The winner is hardly the most willing hero nowadays himself, having only a Northaw Members win to show from an extensive 2006 campaign and nothing at all from three prior starts this, and this victory owed plenty to Allen not allowing the old rogue his own way when it looked like he was on the verge of dropping himself off the pace approaching two from home. The race is likely to be of more lasting significance to the rider – as part of her ongoing chase for a first Ladies’ Title – than to the horse, for whom any great revival of fortunes off the back of this result really ought not be expected.
The same comment applies to Trooper, whose win in a match at Flagg Moor at Easter constitutes his only win from his last 31 starts and whose doggy tendencies appear terminal. Notwithstanding him having to do the donkey work, Good Vintage’s faltering effort late on has to rate as a bit disappointing, and if he does head back to Folkestone for the 3m7f hunter chase next, this did not offer too much hope of him going two places better this year than last.
RACE FIVE: RESTRICTED
At the business end, COSI CELESTE made it two from three for the season, and two from two over course and distance, by battling to the front on the home-turn bend having looked in all sorts of trouble on a couple of occasions previously, not least when dropped by the leading group by some four lengths at halfway. Tim Lane refused to panic on the Apeldoorn 10yo despite either this trailing margin or a succession of indifferent leaps, and there was still enough left over after the last to repel the renewed late challenge of Ashley Bealby and SCATTERED SCARLET. The latter has been disappointing since getting a head verdict in a Thorpe Lodge maiden in January on ground much tackier than this, and it would require him to string together a couple more decent efforts in succession before he would rate as worthy of recommendation at this sort of level.
In a race not short of jumping errors, arguably the most crucial was committed by the favourite RORY’STOWN BOY, who was disputing the lead when getting five out completely wrong. Despite sustained driving by Tony Williams to try to regain lost ground subsequently, the gelding’s bid to follow up his Tabley Maiden win basically went west with that error. However, such was the authority with which he recorded that win previously that he would not be one to cast aside in Restricted class just yet, although clearly mistakes of this magnitude are not for repeating too often.
RACE SIX: OPEN MAIDEN
Left a length clear by GREEN COLLAR’s departure five from home, Lane did not let his Kadalko 6yo extend to any great extent until heads turned for home, but once given the office The Fast Frog quickly put further daylight between himself and his toiling rivals, and whilst the official winning margin of 7 ½ l was perhaps a shade generous, he definitely counts as a decisive winner. A nice looking sort, he is in good hands to progress.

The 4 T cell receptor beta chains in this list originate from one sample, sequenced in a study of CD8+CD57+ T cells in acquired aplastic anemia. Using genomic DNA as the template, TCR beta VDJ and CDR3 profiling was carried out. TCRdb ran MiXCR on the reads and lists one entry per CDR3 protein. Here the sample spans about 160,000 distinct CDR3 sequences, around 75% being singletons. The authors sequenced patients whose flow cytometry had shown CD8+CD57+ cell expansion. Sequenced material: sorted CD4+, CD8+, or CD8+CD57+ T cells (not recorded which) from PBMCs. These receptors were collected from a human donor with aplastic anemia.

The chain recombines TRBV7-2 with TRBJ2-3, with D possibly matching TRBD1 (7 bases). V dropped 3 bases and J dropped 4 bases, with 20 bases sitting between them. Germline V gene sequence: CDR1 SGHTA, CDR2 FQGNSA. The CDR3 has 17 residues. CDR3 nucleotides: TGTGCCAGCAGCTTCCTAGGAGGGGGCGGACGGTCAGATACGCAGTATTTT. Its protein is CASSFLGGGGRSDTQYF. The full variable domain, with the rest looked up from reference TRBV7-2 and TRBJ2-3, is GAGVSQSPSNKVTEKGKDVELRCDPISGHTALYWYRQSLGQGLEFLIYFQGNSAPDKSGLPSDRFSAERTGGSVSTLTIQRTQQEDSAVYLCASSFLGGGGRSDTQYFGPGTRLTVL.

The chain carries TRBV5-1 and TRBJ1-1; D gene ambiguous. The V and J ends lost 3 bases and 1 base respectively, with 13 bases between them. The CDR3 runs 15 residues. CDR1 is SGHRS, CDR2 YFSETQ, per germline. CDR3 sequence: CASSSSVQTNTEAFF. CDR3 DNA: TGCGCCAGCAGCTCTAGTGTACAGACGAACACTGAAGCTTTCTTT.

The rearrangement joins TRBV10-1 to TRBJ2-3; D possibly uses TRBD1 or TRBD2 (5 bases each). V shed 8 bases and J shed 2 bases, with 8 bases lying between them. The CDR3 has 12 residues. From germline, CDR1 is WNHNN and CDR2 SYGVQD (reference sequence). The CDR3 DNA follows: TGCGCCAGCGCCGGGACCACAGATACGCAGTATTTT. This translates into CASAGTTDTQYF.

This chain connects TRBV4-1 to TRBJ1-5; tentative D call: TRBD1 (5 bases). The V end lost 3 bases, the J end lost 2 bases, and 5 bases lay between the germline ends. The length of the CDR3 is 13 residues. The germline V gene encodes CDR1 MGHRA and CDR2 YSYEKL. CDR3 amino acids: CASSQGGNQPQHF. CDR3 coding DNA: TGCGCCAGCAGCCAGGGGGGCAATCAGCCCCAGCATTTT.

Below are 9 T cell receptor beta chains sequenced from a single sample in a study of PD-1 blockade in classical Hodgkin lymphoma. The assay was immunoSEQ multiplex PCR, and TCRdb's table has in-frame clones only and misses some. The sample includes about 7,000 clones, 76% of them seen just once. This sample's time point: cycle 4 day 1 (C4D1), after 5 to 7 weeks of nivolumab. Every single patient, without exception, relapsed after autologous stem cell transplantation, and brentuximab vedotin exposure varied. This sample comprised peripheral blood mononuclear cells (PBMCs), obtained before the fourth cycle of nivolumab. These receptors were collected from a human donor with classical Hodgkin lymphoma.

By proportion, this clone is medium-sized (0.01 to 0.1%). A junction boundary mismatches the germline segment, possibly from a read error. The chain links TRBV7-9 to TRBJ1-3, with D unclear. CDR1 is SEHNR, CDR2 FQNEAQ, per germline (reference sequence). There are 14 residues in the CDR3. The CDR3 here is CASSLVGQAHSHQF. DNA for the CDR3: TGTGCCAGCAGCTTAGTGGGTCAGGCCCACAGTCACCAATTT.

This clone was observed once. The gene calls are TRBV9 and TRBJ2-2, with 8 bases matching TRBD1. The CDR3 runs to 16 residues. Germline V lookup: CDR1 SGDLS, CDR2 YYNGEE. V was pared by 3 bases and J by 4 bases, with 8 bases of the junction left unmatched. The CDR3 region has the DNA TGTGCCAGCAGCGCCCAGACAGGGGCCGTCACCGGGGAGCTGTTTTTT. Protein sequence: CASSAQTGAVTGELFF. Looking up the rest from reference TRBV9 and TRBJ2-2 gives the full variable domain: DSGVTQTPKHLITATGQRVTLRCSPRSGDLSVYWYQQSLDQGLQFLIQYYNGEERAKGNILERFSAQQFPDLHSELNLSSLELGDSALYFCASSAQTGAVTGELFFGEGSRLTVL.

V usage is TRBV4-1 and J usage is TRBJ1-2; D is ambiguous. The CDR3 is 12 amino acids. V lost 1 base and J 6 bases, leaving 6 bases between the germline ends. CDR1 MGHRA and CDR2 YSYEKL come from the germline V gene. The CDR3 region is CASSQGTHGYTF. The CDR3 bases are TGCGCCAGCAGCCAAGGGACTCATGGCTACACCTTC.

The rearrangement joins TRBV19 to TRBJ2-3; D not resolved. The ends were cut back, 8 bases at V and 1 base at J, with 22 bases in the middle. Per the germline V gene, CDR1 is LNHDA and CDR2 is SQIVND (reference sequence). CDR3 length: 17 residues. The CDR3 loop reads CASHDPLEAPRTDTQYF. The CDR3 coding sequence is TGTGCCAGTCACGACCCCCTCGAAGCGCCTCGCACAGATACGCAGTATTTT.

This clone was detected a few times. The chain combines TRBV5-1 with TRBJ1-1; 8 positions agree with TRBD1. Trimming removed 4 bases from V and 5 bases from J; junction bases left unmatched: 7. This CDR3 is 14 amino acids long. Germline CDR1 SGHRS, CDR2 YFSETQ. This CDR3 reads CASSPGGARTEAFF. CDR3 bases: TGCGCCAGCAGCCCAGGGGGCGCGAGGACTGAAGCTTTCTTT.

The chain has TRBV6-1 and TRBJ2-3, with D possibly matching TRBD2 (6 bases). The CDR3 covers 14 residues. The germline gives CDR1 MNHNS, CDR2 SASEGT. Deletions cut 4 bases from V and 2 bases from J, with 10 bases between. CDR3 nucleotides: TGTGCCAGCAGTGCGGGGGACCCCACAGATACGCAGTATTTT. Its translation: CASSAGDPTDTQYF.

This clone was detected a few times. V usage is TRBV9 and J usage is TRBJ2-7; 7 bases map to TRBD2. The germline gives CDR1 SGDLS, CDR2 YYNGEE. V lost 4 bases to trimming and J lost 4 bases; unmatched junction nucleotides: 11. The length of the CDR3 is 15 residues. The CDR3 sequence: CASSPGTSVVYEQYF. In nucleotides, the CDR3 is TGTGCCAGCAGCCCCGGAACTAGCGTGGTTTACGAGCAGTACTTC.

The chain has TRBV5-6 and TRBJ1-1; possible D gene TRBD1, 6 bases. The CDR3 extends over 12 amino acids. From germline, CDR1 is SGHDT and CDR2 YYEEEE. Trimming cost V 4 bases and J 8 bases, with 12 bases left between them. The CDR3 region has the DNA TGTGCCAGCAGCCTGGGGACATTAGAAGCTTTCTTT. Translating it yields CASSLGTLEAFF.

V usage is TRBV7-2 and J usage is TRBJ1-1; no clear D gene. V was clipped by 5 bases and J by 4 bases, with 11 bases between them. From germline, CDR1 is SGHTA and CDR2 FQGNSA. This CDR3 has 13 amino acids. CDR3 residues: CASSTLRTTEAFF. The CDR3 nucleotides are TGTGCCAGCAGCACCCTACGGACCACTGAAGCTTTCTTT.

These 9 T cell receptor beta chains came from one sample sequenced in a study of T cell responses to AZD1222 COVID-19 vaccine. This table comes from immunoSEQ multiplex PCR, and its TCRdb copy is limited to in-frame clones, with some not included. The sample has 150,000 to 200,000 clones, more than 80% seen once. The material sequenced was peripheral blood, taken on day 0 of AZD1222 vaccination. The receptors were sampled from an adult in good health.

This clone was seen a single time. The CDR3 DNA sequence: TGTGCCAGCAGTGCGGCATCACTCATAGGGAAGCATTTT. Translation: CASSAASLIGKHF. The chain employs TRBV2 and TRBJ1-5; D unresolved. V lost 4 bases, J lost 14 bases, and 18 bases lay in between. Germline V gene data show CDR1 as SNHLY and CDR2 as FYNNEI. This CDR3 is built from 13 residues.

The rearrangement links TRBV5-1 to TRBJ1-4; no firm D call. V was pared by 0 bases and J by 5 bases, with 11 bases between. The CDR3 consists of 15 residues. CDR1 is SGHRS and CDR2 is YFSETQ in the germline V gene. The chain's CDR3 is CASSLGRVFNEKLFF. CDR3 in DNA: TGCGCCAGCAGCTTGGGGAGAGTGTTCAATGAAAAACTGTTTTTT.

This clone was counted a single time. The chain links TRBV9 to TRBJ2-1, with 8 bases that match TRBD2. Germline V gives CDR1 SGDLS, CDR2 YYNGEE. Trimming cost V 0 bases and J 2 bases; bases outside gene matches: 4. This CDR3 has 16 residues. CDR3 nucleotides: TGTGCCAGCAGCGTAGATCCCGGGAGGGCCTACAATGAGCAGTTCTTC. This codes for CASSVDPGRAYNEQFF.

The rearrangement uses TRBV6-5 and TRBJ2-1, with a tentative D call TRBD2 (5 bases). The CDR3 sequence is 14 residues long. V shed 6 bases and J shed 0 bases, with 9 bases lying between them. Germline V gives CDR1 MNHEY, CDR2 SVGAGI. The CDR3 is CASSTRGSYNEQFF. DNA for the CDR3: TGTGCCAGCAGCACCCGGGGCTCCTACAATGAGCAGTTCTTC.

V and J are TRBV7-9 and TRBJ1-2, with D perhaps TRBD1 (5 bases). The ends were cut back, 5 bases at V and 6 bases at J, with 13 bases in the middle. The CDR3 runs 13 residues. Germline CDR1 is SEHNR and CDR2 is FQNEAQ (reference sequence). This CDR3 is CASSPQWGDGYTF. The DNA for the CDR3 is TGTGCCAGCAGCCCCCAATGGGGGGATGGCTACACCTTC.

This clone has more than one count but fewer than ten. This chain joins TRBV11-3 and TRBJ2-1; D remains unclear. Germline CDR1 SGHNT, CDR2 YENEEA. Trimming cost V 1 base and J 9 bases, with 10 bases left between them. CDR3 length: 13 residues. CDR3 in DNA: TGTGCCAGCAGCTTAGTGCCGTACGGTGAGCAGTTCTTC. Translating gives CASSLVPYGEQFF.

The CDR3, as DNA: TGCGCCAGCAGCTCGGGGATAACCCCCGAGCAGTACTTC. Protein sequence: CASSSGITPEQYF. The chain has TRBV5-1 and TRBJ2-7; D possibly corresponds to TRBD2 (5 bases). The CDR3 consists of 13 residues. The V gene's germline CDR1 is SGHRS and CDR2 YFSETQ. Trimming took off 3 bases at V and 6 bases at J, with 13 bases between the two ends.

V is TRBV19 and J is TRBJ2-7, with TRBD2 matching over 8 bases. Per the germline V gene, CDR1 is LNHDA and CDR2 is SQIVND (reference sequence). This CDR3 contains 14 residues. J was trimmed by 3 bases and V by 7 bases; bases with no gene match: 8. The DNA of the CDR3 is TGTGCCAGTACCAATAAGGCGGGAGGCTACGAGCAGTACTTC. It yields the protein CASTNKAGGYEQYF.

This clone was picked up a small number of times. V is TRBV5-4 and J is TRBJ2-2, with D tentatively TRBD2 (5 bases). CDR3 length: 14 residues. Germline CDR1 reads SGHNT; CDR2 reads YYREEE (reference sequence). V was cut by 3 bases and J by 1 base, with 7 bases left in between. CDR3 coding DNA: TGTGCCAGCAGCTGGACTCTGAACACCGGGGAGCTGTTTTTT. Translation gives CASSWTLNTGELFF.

TAKEN ON TRUST was effectively making his serious debut here, having lasted only three fences on his first start last time. His round of jumping on this occasion was basically pretty assured, and having been held up early on he emerged within the final mile to chase home the winner and pull a distance clear of the third. Although nothing much on breeding (his dam has produced a couple of Rules winners off platers’ marks, plus the odd modest scorer between the flags, but nothing better), this was a run of some promise and Jimmy Tarry should be able to find him something comparable before the season’s end.
ITSTHEKINGMURPHY, possessive of the same silly walk most famously practised by Shotgun Willy in recent times, appeared to run in snatches before staying on again all too late at the death. This rated a career-best effort in points, but at the same time didn’t mark him out as an obvious winner in waiting. ALFLORATTA failed to build on her Kingston Blount effort to any particular extent, whilst the two Millington runners, MERRIMAC and EDIE MCCREDIE, enjoyed their own private battle for the last two finishing positions, Matt Briggs on the former out-riding the owner-trainer on the latter.
Of the non-finishers, MON AVIS, a Terimon 6yo bred out of a prolific point winner, had shown more youthful petulance than ability previously, refusing in two of his four career starts. Prominent for much of this contest, he still had not come to the end of his tether when falling four out, but whilst one could argue he would have gone close but for his spill, that still makes his career record read five non-completions from five and it will take a leap of faith to side with him until he proves capable of registering a clear round.
WITH A DASH, twice off the track for a prolonged period and only fleetingly competitive in his sporadic pointing starts to date (still bang there when unseating late on last time), was taken down early to post, proved most reluctant to line up with the others, and ultimately whipped round when they did set off in earnest, gifting all his rivals 30 lengths. He pulled up at halfway having looked thoroughly cheesed off throughout and may be best trodden carefully with next time out.